Nathan Wade, ex-Trump prosecutor, breaks silence on Fulton case

Attorney says workplace romances ‘as American as apple pie’
Former Fulton County special prosecutor Nathan Wade sits in court on Friday, March, 1, 2024, in Atlanta. (AP Photo/Alex Slitz, Pool)

Credit: AP

Credit: AP

Former Fulton County special prosecutor Nathan Wade sits in court on Friday, March, 1, 2024, in Atlanta. (AP Photo/Alex Slitz, Pool)

Nathan Wade, the former lead prosecutor on the Fulton County election interference case, defended his work on the probe and his onetime romantic relationship with District Attorney Fani Willis, which became the subject of a days-long evidentiary hearing that drew international media attention.

In his first interview since he resigned from the case in March, Wade told ABC News that workplace romances are “as American as apple pie” and that he did not believe his actions compromised case, which involves criminal charges against former President Donald Trump and 14 additional remaining defendants.

“My private life became the focal point of the case, and my private life has nothing to do with the merits of that prosecution,” he said.

Wade told the network that he and Willis had privately acknowledged the thorny nature of their relationship given their work on the case. And he said the timing “could have been better.”

“It wasn’t lost upon the two of us that things could bleed over into the case and start to affect it,” he said. But Wade added that “when you are in the middle of it, these feelings are developing and you get to a point where the feelings are so strong that you start to want to do things that really are none of the public’s concern.”

In January, attorneys representing nine of the defendants argued that Wade and Willis’ “improper” relationship created a conflict of interest for the DA and that she and her office should be removed from the case. Wade had billed hundreds of thousands of dollars in legal fees for his work while he was with Willis, and the two took several vacations together, with Wade footing many of the bills, at least initially. His law partners were also paid nearly $200,000 for work on other matters with the DA’s office.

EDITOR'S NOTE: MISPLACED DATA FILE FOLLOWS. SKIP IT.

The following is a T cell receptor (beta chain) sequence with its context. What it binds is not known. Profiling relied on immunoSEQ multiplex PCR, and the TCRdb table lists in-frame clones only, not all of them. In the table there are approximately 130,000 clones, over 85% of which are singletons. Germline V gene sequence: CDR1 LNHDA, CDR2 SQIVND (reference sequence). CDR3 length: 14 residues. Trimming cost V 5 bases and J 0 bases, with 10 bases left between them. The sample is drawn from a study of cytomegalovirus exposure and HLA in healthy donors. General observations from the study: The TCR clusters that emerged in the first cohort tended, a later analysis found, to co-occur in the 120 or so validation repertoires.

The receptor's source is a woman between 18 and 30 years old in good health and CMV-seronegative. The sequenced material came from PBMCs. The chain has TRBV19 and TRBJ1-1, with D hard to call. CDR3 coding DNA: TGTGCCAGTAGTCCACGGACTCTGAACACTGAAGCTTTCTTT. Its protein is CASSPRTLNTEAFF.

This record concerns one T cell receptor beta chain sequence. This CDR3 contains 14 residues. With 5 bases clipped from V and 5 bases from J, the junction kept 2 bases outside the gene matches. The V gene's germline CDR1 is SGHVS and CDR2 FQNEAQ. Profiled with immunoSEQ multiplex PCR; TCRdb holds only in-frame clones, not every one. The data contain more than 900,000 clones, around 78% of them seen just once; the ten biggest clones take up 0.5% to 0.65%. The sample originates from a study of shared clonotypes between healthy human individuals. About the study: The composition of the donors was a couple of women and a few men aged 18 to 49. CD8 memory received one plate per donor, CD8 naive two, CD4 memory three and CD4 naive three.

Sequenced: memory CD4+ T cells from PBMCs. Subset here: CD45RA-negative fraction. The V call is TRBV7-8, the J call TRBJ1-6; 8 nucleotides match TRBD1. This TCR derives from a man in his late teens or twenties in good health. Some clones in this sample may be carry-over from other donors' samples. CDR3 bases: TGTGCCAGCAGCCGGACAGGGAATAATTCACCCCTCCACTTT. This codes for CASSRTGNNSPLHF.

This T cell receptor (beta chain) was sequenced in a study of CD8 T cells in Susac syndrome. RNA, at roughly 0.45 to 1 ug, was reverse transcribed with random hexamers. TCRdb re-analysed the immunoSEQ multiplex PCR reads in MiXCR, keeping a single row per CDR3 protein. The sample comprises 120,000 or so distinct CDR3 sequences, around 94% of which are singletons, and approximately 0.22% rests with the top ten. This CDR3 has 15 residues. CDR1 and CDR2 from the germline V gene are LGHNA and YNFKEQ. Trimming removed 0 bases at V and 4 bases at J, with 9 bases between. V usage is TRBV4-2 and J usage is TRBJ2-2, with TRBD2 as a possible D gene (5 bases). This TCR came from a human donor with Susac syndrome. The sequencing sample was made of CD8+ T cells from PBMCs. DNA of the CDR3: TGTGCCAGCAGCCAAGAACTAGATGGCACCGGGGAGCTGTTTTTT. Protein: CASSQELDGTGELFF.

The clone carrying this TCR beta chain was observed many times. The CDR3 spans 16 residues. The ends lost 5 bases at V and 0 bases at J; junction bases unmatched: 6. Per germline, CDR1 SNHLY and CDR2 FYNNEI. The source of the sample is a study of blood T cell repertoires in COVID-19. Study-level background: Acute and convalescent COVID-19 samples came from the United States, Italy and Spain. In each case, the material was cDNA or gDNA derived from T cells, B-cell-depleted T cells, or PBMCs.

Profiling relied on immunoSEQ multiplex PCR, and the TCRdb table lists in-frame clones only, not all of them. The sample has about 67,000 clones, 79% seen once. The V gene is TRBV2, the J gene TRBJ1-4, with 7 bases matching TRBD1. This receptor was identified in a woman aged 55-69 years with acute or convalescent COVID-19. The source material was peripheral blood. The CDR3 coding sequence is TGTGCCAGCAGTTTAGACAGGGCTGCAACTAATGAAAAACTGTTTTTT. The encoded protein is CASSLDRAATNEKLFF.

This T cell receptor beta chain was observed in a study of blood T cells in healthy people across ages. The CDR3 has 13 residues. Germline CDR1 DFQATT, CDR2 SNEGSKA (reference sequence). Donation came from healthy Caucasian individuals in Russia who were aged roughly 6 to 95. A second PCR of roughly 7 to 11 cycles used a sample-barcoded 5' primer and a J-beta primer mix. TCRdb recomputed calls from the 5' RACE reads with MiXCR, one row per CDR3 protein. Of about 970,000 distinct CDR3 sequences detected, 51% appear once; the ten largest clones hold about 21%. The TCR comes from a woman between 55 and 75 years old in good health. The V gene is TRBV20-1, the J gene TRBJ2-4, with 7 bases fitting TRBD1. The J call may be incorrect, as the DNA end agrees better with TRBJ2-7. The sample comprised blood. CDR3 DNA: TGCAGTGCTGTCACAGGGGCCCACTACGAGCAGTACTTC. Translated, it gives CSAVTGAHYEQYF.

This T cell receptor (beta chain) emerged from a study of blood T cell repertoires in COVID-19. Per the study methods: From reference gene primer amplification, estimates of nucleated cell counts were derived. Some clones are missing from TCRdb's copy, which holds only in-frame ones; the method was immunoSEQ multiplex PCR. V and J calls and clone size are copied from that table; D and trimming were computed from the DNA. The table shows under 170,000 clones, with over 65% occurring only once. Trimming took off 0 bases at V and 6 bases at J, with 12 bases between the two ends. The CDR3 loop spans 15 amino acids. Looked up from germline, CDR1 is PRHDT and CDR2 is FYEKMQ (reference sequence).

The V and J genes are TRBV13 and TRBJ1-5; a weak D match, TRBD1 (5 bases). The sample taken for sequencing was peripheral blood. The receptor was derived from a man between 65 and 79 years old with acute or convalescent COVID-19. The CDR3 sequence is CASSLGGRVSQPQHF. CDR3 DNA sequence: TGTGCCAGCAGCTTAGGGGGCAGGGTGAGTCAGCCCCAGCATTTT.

With the DA’s office and defense attorneys offering dueling facts on certain issues, including when the relationship began and how Willis reimbursed Wade for travel, Superior Court Judge Scott McAfee scheduled an evidentiary hearing in February. Both Willis and Wade testified under oath, sparring with defense attorneys who aired deeply personal information about them.

Wade and Willis each testified that their romantic relationship began in spring 2022 and ended in summer 2023, not long before the indictment in the case was handed up by a grand jury. Defense attorneys contended that the romantic relationship began before Wade was hired in November 2021 and that Wade had lied in his divorce filings under oath.

McAfee ultimately ruled that he could not discern the absolute truth on many facts, including when their relationship began, based on conflicting and unreliable testimony. But he wrote that “an odor of mendacity remains.” While McAfee ruled that the defense had failed to prove that Willis had an actual conflict of interest that merited her disqualification, he reprimanded the DA for a “tremendous lapse in judgment” and directed Willis to either step aside from the case or request Wade’s resignation. By the end of the day, Wade had tendered his resignation.

The defendants have appealed McAfee’s decision. The Georgia Court of Appeals is expected to announce whether it will take up the matter within the next week.

Wade said he had received threats for his work on the case. And he was particularly critical of McAfee’s decision to hold the evidentiary hearing, which he believes “essentially made a mockery of the profession.”

“I was not thrilled at all that the system that I’ve dedicated my life to, and that I’ve put so much into, would even allow a sideshow like this,” Wade said. “I thought that it would be dealt with swiftly, without the need for an entire circus. But unfortunately, it wasn’t.”

The Fulton DA’s office declined to comment on Wade’s interview. Wade and his attorney previously did not respond to interview requests from the AJC.

Wade also suggested McAfee, who is white, may have had a “cultural lack of understanding” regarding one of the other major points of contention at the hearing: Willis’ testimony that she had reimbursed Wade for many travel expenses in cash. Willis and her father suggested in their testimony that many Black people complete financial transactions in cash due to lingering mistrust in the financial system, which stems from decades of discrimination.

“Culturally we do things that other cultures may not. We might keep cash and other cultures may not do that,” Wade said.